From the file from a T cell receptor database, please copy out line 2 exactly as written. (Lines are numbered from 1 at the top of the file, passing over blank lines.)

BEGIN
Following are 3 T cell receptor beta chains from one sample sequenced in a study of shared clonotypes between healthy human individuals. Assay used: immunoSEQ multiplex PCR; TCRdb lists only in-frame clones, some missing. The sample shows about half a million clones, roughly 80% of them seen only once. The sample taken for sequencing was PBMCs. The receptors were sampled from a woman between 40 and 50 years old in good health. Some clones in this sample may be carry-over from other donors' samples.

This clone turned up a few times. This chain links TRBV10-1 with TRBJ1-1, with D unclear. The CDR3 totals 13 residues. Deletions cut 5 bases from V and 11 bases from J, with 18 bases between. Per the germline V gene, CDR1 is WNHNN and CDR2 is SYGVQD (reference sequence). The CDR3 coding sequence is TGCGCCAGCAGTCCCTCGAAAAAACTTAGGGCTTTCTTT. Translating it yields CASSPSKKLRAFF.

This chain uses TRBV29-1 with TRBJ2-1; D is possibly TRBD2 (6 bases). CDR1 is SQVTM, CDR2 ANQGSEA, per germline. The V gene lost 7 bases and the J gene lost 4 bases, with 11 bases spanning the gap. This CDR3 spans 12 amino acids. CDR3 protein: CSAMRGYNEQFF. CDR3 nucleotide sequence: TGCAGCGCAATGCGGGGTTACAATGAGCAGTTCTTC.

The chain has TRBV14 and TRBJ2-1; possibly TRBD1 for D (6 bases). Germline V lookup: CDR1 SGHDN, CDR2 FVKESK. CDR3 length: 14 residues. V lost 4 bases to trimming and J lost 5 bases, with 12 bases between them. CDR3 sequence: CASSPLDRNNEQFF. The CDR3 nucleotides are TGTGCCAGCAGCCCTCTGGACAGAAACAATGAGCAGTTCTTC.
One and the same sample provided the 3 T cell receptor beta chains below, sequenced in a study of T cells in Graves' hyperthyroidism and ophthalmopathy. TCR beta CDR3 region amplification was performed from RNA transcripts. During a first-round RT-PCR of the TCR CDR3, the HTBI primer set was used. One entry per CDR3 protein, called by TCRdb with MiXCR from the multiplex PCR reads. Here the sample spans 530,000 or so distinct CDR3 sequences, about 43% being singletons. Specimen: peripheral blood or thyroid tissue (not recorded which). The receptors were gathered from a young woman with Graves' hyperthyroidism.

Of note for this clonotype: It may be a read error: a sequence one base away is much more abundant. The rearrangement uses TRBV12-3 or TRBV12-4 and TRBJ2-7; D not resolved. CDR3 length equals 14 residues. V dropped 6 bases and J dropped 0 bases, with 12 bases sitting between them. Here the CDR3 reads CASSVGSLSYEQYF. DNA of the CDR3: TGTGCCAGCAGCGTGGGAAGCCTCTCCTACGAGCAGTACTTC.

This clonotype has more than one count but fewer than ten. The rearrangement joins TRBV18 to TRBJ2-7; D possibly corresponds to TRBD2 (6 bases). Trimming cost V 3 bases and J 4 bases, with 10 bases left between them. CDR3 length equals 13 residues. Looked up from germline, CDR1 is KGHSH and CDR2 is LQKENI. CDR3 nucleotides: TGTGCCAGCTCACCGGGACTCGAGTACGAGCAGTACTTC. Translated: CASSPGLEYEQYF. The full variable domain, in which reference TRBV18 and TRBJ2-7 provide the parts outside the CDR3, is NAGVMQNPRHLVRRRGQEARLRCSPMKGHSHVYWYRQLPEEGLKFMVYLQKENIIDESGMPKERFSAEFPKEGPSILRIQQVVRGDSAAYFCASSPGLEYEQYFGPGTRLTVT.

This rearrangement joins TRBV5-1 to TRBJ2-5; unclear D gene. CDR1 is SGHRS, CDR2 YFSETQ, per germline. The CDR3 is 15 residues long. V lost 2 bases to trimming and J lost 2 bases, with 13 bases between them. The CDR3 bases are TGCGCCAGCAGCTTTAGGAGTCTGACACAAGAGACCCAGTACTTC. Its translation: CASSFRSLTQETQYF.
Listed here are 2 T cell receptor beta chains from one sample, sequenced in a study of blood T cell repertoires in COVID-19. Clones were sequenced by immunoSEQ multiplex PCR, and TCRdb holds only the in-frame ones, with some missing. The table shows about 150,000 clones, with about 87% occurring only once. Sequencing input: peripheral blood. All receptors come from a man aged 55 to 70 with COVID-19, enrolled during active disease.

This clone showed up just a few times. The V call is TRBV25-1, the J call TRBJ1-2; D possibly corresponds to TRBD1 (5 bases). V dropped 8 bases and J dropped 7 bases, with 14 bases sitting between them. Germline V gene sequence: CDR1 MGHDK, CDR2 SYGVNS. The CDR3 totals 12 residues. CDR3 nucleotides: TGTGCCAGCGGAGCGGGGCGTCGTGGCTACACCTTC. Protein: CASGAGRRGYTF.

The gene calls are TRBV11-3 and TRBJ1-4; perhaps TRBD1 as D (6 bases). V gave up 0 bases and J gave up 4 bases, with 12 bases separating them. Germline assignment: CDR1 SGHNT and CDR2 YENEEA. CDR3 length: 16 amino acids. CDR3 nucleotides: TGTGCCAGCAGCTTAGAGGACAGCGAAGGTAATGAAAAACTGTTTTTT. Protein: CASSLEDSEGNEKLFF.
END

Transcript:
This clone turned up a few times. This chain links TRBV10-1 with TRBJ1-1, with D unclear. The CDR3 totals 13 residues. Deletions cut 5 bases from V and 11 bases from J, with 18 bases between. Per the germline V gene, CDR1 is WNHNN and CDR2 is SYGVQD (reference sequence). The CDR3 coding sequence is TGCGCCAGCAGTCCCTCGAAAAAACTTAGGGCTTTCTTT. Translating it yields CASSPSKKLRAFF.